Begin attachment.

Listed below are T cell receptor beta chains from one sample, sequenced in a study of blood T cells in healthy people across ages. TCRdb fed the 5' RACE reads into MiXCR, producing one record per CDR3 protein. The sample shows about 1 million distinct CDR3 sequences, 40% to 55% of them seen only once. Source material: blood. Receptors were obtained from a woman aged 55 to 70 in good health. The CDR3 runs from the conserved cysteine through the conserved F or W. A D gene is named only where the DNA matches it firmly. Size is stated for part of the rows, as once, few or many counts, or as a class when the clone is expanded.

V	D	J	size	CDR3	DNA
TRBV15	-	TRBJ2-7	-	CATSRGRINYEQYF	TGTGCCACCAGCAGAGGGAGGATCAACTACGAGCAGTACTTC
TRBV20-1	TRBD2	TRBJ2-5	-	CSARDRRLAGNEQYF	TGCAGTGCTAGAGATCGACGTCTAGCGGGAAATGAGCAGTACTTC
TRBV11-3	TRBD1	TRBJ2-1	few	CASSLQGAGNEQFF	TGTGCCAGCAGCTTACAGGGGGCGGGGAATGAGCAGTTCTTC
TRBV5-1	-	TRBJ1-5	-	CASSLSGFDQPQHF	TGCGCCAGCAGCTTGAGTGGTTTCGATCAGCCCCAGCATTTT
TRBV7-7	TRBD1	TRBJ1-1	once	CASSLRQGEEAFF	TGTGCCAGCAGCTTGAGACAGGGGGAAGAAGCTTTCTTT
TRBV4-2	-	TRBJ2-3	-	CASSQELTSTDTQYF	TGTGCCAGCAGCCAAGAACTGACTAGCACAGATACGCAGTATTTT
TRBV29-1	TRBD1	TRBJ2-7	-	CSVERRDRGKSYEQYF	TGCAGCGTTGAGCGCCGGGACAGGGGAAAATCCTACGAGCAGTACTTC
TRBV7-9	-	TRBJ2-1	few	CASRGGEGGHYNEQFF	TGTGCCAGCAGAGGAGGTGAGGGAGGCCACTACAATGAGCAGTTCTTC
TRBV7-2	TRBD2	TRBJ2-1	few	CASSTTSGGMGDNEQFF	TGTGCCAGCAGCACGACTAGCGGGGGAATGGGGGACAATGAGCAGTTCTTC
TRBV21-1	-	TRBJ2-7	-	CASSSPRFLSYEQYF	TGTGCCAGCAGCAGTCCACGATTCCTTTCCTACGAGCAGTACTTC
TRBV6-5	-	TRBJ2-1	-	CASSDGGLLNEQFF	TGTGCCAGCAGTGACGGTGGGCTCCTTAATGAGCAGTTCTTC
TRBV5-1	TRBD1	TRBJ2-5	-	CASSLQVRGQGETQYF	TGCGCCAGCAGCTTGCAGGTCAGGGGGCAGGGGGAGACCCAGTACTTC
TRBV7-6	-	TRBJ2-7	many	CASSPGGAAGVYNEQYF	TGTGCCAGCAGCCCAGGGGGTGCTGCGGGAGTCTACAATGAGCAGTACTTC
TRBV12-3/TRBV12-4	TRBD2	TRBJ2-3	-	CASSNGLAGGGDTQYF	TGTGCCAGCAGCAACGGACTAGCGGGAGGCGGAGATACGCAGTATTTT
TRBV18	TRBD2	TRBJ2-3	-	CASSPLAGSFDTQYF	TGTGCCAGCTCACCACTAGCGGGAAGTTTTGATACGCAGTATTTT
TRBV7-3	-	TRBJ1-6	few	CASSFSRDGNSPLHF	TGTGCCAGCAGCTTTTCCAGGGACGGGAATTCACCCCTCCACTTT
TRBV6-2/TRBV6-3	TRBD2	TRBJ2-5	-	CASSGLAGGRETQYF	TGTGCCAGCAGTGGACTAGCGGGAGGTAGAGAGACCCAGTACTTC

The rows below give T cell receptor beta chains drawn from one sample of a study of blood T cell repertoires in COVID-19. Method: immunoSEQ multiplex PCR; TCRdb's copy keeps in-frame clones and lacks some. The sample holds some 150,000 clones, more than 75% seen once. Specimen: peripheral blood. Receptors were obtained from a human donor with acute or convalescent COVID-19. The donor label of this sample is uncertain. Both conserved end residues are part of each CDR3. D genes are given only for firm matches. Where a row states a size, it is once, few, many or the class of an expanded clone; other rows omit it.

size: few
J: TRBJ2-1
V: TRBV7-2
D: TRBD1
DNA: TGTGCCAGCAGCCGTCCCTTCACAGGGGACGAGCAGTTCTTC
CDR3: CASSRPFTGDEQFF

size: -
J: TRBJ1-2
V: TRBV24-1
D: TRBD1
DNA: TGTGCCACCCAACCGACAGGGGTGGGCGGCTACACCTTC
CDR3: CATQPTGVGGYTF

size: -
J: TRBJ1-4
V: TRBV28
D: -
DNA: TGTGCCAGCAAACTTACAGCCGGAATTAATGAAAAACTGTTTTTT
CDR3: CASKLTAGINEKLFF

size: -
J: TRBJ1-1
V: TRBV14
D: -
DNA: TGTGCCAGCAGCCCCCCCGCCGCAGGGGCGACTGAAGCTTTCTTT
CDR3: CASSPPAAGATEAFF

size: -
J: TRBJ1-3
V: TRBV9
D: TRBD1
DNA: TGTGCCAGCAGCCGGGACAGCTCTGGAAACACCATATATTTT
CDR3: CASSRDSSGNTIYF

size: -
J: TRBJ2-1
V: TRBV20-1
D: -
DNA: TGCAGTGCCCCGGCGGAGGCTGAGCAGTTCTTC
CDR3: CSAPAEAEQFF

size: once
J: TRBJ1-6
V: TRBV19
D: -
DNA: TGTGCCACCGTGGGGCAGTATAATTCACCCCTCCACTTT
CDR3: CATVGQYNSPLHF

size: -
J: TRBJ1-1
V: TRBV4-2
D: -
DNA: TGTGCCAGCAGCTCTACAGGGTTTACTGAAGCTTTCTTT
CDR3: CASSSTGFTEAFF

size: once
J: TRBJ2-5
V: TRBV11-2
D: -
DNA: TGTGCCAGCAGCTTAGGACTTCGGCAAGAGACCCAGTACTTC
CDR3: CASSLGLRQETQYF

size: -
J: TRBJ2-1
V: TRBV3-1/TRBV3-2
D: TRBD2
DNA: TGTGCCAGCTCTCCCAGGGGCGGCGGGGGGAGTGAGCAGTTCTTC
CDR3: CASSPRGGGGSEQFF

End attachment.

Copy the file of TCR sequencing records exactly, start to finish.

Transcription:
Listed below are T cell receptor beta chains from one sample, sequenced in a study of blood T cells in healthy people across ages. TCRdb fed the 5' RACE reads into MiXCR, producing one record per CDR3 protein. The sample shows about 1 million distinct CDR3 sequences, 40% to 55% of them seen only once. Source material: blood. Receptors were obtained from a woman aged 55 to 70 in good health. The CDR3 runs from the conserved cysteine through the conserved F or W. A D gene is named only where the DNA matches it firmly. Size is stated for part of the rows, as once, few or many counts, or as a class when the clone is expanded.

V	D	J	size	CDR3	DNA
TRBV15	-	TRBJ2-7	-	CATSRGRINYEQYF	TGTGCCACCAGCAGAGGGAGGATCAACTACGAGCAGTACTTC
TRBV20-1	TRBD2	TRBJ2-5	-	CSARDRRLAGNEQYF	TGCAGTGCTAGAGATCGACGTCTAGCGGGAAATGAGCAGTACTTC
TRBV11-3	TRBD1	TRBJ2-1	few	CASSLQGAGNEQFF	TGTGCCAGCAGCTTACAGGGGGCGGGGAATGAGCAGTTCTTC
TRBV5-1	-	TRBJ1-5	-	CASSLSGFDQPQHF	TGCGCCAGCAGCTTGAGTGGTTTCGATCAGCCCCAGCATTTT
TRBV7-7	TRBD1	TRBJ1-1	once	CASSLRQGEEAFF	TGTGCCAGCAGCTTGAGACAGGGGGAAGAAGCTTTCTTT
TRBV4-2	-	TRBJ2-3	-	CASSQELTSTDTQYF	TGTGCCAGCAGCCAAGAACTGACTAGCACAGATACGCAGTATTTT
TRBV29-1	TRBD1	TRBJ2-7	-	CSVERRDRGKSYEQYF	TGCAGCGTTGAGCGCCGGGACAGGGGAAAATCCTACGAGCAGTACTTC
TRBV7-9	-	TRBJ2-1	few	CASRGGEGGHYNEQFF	TGTGCCAGCAGAGGAGGTGAGGGAGGCCACTACAATGAGCAGTTCTTC
TRBV7-2	TRBD2	TRBJ2-1	few	CASSTTSGGMGDNEQFF	TGTGCCAGCAGCACGACTAGCGGGGGAATGGGGGACAATGAGCAGTTCTTC
TRBV21-1	-	TRBJ2-7	-	CASSSPRFLSYEQYF	TGTGCCAGCAGCAGTCCACGATTCCTTTCCTACGAGCAGTACTTC
TRBV6-5	-	TRBJ2-1	-	CASSDGGLLNEQFF	TGTGCCAGCAGTGACGGTGGGCTCCTTAATGAGCAGTTCTTC
TRBV5-1	TRBD1	TRBJ2-5	-	CASSLQVRGQGETQYF	TGCGCCAGCAGCTTGCAGGTCAGGGGGCAGGGGGAGACCCAGTACTTC
TRBV7-6	-	TRBJ2-7	many	CASSPGGAAGVYNEQYF	TGTGCCAGCAGCCCAGGGGGTGCTGCGGGAGTCTACAATGAGCAGTACTTC
TRBV12-3/TRBV12-4	TRBD2	TRBJ2-3	-	CASSNGLAGGGDTQYF	TGTGCCAGCAGCAACGGACTAGCGGGAGGCGGAGATACGCAGTATTTT
TRBV18	TRBD2	TRBJ2-3	-	CASSPLAGSFDTQYF	TGTGCCAGCTCACCACTAGCGGGAAGTTTTGATACGCAGTATTTT
TRBV7-3	-	TRBJ1-6	few	CASSFSRDGNSPLHF	TGTGCCAGCAGCTTTTCCAGGGACGGGAATTCACCCCTCCACTTT
TRBV6-2/TRBV6-3	TRBD2	TRBJ2-5	-	CASSGLAGGRETQYF	TGTGCCAGCAGTGGACTAGCGGGAGGTAGAGAGACCCAGTACTTC

The rows below give T cell receptor beta chains drawn from one sample of a study of blood T cell repertoires in COVID-19. Method: immunoSEQ multiplex PCR; TCRdb's copy keeps in-frame clones and lacks some. The sample holds some 150,000 clones, more than 75% seen once. Specimen: peripheral blood. Receptors were obtained from a human donor with acute or convalescent COVID-19. The donor label of this sample is uncertain. Both conserved end residues are part of each CDR3. D genes are given only for firm matches. Where a row states a size, it is once, few, many or the class of an expanded clone; other rows omit it.

size: few
J: TRBJ2-1
V: TRBV7-2
D: TRBD1
DNA: TGTGCCAGCAGCCGTCCCTTCACAGGGGACGAGCAGTTCTTC
CDR3: CASSRPFTGDEQFF

size: -
J: TRBJ1-2
V: TRBV24-1
D: TRBD1
DNA: TGTGCCACCCAACCGACAGGGGTGGGCGGCTACACCTTC
CDR3: CATQPTGVGGYTF

size: -
J: TRBJ1-4
V: TRBV28
D: -
DNA: TGTGCCAGCAAACTTACAGCCGGAATTAATGAAAAACTGTTTTTT
CDR3: CASKLTAGINEKLFF

size: -
J: TRBJ1-1
V: TRBV14
D: -
DNA: TGTGCCAGCAGCCCCCCCGCCGCAGGGGCGACTGAAGCTTTCTTT
CDR3: CASSPPAAGATEAFF

size: -
J: TRBJ1-3
V: TRBV9
D: TRBD1
DNA: TGTGCCAGCAGCCGGGACAGCTCTGGAAACACCATATATTTT
CDR3: CASSRDSSGNTIYF

size: -
J: TRBJ2-1
V: TRBV20-1
D: -
DNA: TGCAGTGCCCCGGCGGAGGCTGAGCAGTTCTTC
CDR3: CSAPAEAEQFF

size: once
J: TRBJ1-6
V: TRBV19
D: -
DNA: TGTGCCACCGTGGGGCAGTATAATTCACCCCTCCACTTT
CDR3: CATVGQYNSPLHF

size: -
J: TRBJ1-1
V: TRBV4-2
D: -
DNA: TGTGCCAGCAGCTCTACAGGGTTTACTGAAGCTTTCTTT
CDR3: CASSSTGFTEAFF

size: once
J: TRBJ2-5
V: TRBV11-2
D: -
DNA: TGTGCCAGCAGCTTAGGACTTCGGCAAGAGACCCAGTACTTC
CDR3: CASSLGLRQETQYF

size: -
J: TRBJ2-1
V: TRBV3-1/TRBV3-2
D: TRBD2
DNA: TGTGCCAGCTCTCCCAGGGGCGGCGGGGGGAGTGAGCAGTTCTTC
CDR3: CASSPRGGGGSEQFF